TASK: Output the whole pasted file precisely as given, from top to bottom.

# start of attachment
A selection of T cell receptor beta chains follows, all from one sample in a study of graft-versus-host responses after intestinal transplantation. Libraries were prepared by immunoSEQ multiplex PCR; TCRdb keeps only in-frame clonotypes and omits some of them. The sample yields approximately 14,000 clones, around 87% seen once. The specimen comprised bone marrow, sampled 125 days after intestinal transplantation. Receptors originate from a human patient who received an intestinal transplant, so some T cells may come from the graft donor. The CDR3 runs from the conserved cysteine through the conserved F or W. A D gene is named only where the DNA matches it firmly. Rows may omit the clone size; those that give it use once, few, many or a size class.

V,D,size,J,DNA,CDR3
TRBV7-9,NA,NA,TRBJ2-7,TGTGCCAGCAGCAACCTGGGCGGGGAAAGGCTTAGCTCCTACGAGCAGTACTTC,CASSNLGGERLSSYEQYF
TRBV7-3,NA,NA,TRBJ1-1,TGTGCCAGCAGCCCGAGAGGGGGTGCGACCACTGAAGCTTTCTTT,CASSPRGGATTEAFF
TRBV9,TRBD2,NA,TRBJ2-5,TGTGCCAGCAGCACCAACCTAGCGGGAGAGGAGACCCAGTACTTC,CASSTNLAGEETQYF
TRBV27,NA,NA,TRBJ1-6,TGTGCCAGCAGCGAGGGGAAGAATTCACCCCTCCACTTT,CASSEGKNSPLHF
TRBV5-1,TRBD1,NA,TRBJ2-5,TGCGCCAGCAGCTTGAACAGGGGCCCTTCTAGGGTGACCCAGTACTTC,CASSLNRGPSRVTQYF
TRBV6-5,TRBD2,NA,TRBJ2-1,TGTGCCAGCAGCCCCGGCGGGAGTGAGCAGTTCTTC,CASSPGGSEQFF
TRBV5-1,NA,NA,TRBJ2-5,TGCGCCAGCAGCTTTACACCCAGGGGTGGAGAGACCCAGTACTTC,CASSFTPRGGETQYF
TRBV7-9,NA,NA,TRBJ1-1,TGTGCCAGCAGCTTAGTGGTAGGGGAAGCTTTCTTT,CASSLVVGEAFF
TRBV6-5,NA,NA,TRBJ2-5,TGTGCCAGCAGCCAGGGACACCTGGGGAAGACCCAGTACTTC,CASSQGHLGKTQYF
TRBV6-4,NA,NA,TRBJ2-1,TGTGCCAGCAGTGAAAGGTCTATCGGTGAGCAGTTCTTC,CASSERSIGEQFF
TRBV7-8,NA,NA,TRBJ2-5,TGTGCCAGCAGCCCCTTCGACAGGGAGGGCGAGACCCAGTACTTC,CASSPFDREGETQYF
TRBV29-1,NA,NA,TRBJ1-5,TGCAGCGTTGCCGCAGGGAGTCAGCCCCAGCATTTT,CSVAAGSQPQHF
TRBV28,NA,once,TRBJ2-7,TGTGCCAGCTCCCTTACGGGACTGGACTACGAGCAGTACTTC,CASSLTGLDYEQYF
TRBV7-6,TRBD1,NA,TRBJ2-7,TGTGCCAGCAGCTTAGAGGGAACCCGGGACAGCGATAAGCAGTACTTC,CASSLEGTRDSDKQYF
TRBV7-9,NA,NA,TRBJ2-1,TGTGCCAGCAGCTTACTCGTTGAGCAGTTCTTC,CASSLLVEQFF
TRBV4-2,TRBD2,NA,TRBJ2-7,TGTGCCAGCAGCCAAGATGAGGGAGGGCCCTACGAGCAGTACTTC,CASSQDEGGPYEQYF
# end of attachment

A selection of T cell receptor beta chains follows, all from one sample in a study of graft-versus-host responses after intestinal transplantation. Libraries were prepared by immunoSEQ multiplex PCR; TCRdb keeps only in-frame clonotypes and omits some of them. The sample yields approximately 14,000 clones, around 87% seen once. The specimen comprised bone marrow, sampled 125 days after intestinal transplantation. Receptors originate from a human patient who received an intestinal transplant, so some T cells may come from the graft donor. The CDR3 runs from the conserved cysteine through the conserved F or W. A D gene is named only where the DNA matches it firmly. Rows may omit the clone size; those that give it use once, few, many or a size class.

V,D,size,J,DNA,CDR3
TRBV7-9,NA,NA,TRBJ2-7,TGTGCCAGCAGCAACCTGGGCGGGGAAAGGCTTAGCTCCTACGAGCAGTACTTC,CASSNLGGERLSSYEQYF
TRBV7-3,NA,NA,TRBJ1-1,TGTGCCAGCAGCCCGAGAGGGGGTGCGACCACTGAAGCTTTCTTT,CASSPRGGATTEAFF
TRBV9,TRBD2,NA,TRBJ2-5,TGTGCCAGCAGCACCAACCTAGCGGGAGAGGAGACCCAGTACTTC,CASSTNLAGEETQYF
TRBV27,NA,NA,TRBJ1-6,TGTGCCAGCAGCGAGGGGAAGAATTCACCCCTCCACTTT,CASSEGKNSPLHF
TRBV5-1,TRBD1,NA,TRBJ2-5,TGCGCCAGCAGCTTGAACAGGGGCCCTTCTAGGGTGACCCAGTACTTC,CASSLNRGPSRVTQYF
TRBV6-5,TRBD2,NA,TRBJ2-1,TGTGCCAGCAGCCCCGGCGGGAGTGAGCAGTTCTTC,CASSPGGSEQFF
TRBV5-1,NA,NA,TRBJ2-5,TGCGCCAGCAGCTTTACACCCAGGGGTGGAGAGACCCAGTACTTC,CASSFTPRGGETQYF
TRBV7-9,NA,NA,TRBJ1-1,TGTGCCAGCAGCTTAGTGGTAGGGGAAGCTTTCTTT,CASSLVVGEAFF
TRBV6-5,NA,NA,TRBJ2-5,TGTGCCAGCAGCCAGGGACACCTGGGGAAGACCCAGTACTTC,CASSQGHLGKTQYF
TRBV6-4,NA,NA,TRBJ2-1,TGTGCCAGCAGTGAAAGGTCTATCGGTGAGCAGTTCTTC,CASSERSIGEQFF
TRBV7-8,NA,NA,TRBJ2-5,TGTGCCAGCAGCCCCTTCGACAGGGAGGGCGAGACCCAGTACTTC,CASSPFDREGETQYF
TRBV29-1,NA,NA,TRBJ1-5,TGCAGCGTTGCCGCAGGGAGTCAGCCCCAGCATTTT,CSVAAGSQPQHF
TRBV28,NA,once,TRBJ2-7,TGTGCCAGCTCCCTTACGGGACTGGACTACGAGCAGTACTTC,CASSLTGLDYEQYF
TRBV7-6,TRBD1,NA,TRBJ2-7,TGTGCCAGCAGCTTAGAGGGAACCCGGGACAGCGATAAGCAGTACTTC,CASSLEGTRDSDKQYF
TRBV7-9,NA,NA,TRBJ2-1,TGTGCCAGCAGCTTACTCGTTGAGCAGTTCTTC,CASSLLVEQFF
TRBV4-2,TRBD2,NA,TRBJ2-7,TGTGCCAGCAGCCAAGATGAGGGAGGGCCCTACGAGCAGTACTTC,CASSQDEGGPYEQYF